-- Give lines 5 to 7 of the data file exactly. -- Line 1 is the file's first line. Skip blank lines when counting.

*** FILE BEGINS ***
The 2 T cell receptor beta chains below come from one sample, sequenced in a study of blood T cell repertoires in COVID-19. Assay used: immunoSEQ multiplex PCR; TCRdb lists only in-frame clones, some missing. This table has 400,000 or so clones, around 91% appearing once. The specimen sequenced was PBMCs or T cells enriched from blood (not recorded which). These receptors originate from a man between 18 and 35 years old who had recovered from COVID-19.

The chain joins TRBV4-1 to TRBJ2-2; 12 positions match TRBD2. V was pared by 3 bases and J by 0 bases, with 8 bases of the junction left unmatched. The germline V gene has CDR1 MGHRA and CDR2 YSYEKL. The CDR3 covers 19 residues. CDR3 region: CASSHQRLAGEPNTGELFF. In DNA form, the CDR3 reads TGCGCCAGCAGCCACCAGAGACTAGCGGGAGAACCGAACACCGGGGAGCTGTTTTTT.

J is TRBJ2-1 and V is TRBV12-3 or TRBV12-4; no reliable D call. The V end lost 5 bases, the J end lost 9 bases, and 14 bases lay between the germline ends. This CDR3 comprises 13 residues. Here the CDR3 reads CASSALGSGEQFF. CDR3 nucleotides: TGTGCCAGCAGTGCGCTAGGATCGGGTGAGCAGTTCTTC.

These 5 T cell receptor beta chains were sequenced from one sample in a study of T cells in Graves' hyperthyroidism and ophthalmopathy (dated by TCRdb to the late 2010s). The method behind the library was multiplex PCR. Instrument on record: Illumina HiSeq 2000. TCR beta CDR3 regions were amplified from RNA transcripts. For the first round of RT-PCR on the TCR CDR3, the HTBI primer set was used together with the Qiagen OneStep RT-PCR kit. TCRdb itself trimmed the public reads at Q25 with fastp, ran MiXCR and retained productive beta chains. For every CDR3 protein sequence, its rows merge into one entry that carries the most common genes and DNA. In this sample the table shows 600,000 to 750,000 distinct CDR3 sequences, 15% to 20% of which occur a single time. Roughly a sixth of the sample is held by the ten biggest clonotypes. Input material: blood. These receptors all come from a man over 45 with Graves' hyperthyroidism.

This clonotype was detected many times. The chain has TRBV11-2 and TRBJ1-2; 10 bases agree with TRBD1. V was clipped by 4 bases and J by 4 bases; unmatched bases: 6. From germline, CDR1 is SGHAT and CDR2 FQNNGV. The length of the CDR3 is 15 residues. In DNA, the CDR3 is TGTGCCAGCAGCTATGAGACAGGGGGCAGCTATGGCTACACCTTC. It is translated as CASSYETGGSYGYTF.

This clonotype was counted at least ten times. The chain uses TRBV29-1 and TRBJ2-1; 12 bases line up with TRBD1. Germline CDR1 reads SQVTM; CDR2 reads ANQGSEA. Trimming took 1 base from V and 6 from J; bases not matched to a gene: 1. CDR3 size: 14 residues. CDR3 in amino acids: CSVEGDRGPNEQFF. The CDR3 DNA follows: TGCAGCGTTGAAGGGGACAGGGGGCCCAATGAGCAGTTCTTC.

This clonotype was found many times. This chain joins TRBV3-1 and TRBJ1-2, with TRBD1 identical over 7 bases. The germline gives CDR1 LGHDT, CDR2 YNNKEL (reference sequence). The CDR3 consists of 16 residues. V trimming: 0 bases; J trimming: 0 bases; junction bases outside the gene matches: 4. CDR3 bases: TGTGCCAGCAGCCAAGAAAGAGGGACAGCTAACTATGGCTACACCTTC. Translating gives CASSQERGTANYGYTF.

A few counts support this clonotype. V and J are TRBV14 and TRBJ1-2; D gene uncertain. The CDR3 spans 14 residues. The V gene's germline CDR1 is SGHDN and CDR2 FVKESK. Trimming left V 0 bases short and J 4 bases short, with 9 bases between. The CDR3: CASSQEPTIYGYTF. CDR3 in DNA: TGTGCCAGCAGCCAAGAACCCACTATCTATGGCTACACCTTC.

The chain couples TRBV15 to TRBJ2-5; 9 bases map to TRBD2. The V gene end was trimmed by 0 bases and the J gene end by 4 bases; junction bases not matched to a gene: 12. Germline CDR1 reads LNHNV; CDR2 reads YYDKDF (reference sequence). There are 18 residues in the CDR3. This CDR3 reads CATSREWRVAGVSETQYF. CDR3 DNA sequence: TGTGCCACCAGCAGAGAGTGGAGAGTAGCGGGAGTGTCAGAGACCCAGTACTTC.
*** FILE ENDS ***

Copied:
This clonotype was detected many times. The chain has TRBV11-2 and TRBJ1-2; 10 bases agree with TRBD1. V was clipped by 4 bases and J by 4 bases; unmatched bases: 6. From germline, CDR1 is SGHAT and CDR2 FQNNGV. The length of the CDR3 is 15 residues. In DNA, the CDR3 is TGTGCCAGCAGCTATGAGACAGGGGGCAGCTATGGCTACACCTTC. It is translated as CASSYETGGSYGYTF.

This clonotype was counted at least ten times. The chain uses TRBV29-1 and TRBJ2-1; 12 bases line up with TRBD1. Germline CDR1 reads SQVTM; CDR2 reads ANQGSEA. Trimming took 1 base from V and 6 from J; bases not matched to a gene: 1. CDR3 size: 14 residues. CDR3 in amino acids: CSVEGDRGPNEQFF. The CDR3 DNA follows: TGCAGCGTTGAAGGGGACAGGGGGCCCAATGAGCAGTTCTTC.

This clonotype was found many times. This chain joins TRBV3-1 and TRBJ1-2, with TRBD1 identical over 7 bases. The germline gives CDR1 LGHDT, CDR2 YNNKEL (reference sequence). The CDR3 consists of 16 residues. V trimming: 0 bases; J trimming: 0 bases; junction bases outside the gene matches: 4. CDR3 bases: TGTGCCAGCAGCCAAGAAAGAGGGACAGCTAACTATGGCTACACCTTC. Translating gives CASSQERGTANYGYTF.